How effective is our democracy? How conscientious do you think your elected representatives are?
The question is not as strange as it perhaps may seem. Members of parliament have certainly been pondering their role this past week as they grappled with the decision as to whether or not to vote to trigger the negotiations for the United Kingdom to leave the European Union. Listening to the debates they seem to have been faced with one of four options. Should they:
- Follow their party’s whip?
- Vote according to the result of the referendum?
- Vote according to the wishes of their own constituents?
- Vote according to the dictates of their own “conscience” – i.e. according to their own convictions?
For some of us this dilemma seems ridiculous. After all the same members of parliament voted to have the referendum. They gave the British electorate a binary vote on whether they wanted to leave or not, and the majority chose to leave. It therefore seems obvious that option b) must prevail and they therefore have no choice but to go about implementing that decision. So why the angst?
Well, it seems abundantly clear now that:-
- No-one ever expected the vote to go the way it did.
- The whole subject is considerably more complicated than most people realised, and as a result:
- The question posed was inappropriately simple;
- There is now considerable second-guessing as to what the people really wanted.
- For a decision of this magnitude (and complexity?), something more than a simple majority should have been specified.
All of which indicates that parliament did not get it right the first time. Consequently they may well have good reason to be hesitating. But does this mean that they can now turn around and disregard the voters’ mandate? Option b) says that they cannot.
But, as well as being “government of the people by the people,” democracy is also “government for the people.” This carries the obligation to look out for the best interests of the people. Thus “government for the people” ought to carry a greater weight and create a greater moral obligation than the other two elements. Unfortunately this aspect of democracy – what you might call the leadership aspect – has never been emphasized enough.
On the contrary, we regard MPs as servants rather than leaders. This is understandable. We have the power to select them to, and remove them from, office so it is an enshrined principle that they are accountable to us. Most, if not all, MPs recognize this and claim they are “elected to serve.” Fair enough, but does that inevitably mean they are our servants? It demeans democracy to believe that. Yet that seems be the situation we have reached.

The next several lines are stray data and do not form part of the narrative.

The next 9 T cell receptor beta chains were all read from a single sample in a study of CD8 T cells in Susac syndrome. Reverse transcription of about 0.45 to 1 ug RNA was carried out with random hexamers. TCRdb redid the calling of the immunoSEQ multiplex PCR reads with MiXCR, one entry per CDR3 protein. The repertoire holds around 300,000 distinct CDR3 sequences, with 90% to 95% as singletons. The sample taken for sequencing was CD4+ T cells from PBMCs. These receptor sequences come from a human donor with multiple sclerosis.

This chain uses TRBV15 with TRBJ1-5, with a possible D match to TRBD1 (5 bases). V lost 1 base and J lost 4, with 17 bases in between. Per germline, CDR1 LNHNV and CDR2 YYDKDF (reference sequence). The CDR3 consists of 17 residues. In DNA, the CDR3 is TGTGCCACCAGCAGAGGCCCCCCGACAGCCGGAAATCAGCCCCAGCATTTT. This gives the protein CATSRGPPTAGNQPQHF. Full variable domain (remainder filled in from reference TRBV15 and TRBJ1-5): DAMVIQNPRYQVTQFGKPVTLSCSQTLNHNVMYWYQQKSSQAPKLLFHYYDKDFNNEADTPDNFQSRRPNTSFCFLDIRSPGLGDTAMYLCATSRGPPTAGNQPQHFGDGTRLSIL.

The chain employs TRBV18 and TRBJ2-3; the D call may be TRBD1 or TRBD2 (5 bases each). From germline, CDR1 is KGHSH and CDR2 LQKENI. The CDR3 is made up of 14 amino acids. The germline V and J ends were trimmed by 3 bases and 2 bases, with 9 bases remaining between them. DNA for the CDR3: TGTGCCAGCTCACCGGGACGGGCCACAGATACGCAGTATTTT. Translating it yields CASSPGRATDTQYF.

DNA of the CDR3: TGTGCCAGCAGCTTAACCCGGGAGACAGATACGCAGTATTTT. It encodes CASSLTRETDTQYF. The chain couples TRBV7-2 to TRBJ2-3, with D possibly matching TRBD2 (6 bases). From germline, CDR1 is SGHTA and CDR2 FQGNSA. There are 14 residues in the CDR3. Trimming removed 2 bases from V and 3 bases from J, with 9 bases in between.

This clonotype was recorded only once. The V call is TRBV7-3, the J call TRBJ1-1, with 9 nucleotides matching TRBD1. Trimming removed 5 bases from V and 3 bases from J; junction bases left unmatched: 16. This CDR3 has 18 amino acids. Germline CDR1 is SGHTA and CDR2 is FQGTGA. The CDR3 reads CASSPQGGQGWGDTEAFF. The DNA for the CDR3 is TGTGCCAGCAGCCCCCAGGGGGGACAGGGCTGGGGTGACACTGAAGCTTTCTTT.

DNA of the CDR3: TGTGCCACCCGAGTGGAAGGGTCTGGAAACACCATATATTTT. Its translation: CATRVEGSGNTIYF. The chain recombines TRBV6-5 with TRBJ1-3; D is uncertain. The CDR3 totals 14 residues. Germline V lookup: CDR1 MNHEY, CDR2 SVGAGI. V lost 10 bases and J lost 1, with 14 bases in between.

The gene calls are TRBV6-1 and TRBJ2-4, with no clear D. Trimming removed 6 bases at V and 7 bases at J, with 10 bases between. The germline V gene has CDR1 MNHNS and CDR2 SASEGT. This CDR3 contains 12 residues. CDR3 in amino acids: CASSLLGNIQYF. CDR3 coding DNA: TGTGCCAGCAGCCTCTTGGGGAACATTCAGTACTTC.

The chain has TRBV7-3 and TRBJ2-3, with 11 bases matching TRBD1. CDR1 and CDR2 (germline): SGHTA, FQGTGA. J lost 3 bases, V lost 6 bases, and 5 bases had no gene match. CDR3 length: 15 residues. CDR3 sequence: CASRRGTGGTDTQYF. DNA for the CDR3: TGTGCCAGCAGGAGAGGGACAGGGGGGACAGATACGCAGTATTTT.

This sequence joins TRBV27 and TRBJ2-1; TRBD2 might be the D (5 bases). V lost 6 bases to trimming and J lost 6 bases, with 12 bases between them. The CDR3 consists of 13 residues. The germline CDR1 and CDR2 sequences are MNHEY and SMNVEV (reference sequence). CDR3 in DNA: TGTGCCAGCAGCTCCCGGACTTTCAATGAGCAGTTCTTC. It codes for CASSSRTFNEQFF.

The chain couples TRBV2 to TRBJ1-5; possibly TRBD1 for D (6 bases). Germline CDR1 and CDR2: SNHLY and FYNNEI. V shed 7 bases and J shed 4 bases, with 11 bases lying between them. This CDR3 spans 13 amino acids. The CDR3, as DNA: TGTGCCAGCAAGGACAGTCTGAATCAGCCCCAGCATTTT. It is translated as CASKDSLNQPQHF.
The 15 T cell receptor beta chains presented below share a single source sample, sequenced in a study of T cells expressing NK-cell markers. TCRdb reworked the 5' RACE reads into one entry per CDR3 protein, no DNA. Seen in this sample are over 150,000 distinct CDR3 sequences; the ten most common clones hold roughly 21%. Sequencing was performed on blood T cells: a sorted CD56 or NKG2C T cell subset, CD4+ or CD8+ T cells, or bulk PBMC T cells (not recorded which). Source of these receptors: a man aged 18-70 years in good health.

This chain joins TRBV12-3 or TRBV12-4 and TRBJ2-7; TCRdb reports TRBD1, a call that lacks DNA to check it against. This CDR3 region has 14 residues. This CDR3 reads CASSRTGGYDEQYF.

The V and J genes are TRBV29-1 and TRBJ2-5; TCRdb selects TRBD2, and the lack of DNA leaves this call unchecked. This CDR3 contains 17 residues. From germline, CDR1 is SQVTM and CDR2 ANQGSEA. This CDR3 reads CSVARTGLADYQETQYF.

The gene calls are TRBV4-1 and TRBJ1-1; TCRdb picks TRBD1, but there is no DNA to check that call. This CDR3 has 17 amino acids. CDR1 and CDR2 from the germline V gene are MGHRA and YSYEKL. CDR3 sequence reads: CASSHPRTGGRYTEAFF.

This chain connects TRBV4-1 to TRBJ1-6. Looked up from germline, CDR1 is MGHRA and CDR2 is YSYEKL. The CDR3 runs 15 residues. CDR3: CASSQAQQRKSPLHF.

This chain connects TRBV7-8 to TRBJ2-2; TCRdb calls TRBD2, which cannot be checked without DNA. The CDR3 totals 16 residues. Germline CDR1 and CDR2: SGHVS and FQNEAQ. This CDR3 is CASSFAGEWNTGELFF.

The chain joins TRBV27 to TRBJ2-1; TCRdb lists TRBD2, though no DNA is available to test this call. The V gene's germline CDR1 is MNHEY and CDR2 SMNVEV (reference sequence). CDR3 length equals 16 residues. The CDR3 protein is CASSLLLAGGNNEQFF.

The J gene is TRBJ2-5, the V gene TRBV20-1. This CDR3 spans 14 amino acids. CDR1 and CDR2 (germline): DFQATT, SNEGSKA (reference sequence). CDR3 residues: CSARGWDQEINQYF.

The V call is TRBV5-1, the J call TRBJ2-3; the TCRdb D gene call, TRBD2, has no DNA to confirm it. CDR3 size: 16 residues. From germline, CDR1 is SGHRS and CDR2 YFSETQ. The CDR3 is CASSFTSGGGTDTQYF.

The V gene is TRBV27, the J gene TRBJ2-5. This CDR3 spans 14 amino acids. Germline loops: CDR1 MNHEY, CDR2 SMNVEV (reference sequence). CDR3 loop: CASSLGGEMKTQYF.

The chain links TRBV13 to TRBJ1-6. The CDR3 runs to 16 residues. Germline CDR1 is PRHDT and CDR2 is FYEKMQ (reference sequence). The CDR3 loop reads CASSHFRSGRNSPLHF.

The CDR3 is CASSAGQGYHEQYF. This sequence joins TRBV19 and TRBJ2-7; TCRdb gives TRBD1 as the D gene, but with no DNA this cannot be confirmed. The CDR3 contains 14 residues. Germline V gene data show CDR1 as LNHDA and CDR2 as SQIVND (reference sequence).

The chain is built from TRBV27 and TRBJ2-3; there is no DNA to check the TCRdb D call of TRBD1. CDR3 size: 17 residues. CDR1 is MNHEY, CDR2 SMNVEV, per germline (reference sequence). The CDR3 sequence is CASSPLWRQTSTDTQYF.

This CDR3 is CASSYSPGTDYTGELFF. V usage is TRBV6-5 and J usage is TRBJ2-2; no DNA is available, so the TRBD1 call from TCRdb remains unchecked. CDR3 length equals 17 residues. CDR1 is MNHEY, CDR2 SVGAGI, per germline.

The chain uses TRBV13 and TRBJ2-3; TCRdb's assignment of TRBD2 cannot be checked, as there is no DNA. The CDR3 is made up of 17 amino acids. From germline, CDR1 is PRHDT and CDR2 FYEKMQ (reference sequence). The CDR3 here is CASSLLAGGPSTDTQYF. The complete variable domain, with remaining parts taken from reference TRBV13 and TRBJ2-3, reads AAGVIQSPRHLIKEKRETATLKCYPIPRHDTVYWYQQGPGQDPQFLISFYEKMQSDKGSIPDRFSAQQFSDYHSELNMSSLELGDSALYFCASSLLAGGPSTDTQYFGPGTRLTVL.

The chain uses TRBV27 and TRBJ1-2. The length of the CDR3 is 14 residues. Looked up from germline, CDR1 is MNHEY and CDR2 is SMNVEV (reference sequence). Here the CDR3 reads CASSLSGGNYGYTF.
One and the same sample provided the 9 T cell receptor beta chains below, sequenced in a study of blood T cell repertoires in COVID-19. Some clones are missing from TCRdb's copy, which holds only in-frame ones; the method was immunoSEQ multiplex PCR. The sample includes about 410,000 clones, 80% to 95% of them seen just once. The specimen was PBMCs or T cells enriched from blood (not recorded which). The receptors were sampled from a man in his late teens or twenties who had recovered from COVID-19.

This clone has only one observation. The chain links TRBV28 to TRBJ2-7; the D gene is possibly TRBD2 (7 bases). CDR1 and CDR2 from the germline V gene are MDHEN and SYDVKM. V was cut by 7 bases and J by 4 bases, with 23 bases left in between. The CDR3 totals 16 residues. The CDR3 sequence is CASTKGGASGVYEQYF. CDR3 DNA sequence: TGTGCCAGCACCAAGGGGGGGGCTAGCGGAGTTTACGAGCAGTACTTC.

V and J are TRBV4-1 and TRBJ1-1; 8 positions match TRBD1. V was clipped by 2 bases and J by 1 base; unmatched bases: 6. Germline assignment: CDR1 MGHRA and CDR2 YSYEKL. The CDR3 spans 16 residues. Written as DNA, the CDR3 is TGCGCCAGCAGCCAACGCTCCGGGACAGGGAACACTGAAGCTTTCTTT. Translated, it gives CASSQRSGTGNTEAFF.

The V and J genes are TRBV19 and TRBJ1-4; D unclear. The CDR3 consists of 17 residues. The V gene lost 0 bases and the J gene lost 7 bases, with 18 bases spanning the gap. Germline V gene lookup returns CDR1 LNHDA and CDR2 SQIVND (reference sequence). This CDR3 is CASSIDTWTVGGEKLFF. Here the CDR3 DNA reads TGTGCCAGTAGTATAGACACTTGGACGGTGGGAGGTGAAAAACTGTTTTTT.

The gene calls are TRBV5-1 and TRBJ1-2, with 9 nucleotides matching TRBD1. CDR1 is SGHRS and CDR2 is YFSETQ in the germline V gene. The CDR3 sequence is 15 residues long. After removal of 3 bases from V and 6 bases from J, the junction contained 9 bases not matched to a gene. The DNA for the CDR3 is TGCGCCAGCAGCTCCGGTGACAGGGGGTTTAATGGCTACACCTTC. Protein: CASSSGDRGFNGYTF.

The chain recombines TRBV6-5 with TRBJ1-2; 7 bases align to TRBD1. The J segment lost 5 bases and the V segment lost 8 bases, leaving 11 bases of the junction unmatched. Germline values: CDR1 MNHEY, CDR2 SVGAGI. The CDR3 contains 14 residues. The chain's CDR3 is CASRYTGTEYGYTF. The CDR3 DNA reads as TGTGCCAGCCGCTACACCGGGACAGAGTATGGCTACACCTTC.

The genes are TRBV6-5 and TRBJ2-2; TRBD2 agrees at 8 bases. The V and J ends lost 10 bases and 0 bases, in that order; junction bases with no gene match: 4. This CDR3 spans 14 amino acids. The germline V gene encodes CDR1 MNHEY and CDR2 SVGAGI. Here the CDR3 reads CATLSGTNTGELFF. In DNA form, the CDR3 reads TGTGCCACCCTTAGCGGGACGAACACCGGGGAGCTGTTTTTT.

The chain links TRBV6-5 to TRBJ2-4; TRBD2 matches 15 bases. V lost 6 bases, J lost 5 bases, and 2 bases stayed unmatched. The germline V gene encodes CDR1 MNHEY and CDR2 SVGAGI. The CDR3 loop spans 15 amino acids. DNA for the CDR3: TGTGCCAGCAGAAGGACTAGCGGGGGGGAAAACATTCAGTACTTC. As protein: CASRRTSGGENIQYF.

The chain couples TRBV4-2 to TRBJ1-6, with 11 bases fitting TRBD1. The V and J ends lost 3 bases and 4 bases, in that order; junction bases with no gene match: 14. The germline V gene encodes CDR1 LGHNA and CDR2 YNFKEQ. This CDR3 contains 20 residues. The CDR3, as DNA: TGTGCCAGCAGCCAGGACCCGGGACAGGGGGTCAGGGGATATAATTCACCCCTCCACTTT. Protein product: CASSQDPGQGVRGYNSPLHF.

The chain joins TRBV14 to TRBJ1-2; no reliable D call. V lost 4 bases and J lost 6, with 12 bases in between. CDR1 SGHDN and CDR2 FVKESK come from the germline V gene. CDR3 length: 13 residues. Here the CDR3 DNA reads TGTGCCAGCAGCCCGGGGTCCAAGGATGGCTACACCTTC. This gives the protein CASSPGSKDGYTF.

Now I am not saying that leaving the EU is the wrong option. For the reasons outlined, however, it is a decision that needs to be more carefully evaluated. Our MPs would therefore do better to show some leadership and do their best to make sure by:
- Stopping seeing departure from Europe as inevitable;
- Admitting the shortcoming of the referendum;
- Using the results of the referendum for bargaining for a more effective Europe
- Pushing for compromises and endeavouring to ensure Europe agrees to streamline its operations and eliminate its deficiencies, then returning to the voters for a better structured referendum
- Failing that, to then invoke Article 50 and start the process of leaving.
If parliament does not have the courage to do this, it should at least address the shortcomings in our democratic processes through a new, fit for purpose constitution that ensures we have the leadership capabilities built in, and that we never get into such a situation again. Either way it is incumbent on us to ensure we don’t.
I urge you, please, to get hold of my book, The Democracy Delusion: How to Restore True Democracy and Stop Being Duped, and promote discussion and debate around the solutions it offers so that action is taken to restore meaningful democracy and safeguard a better environment for future generations.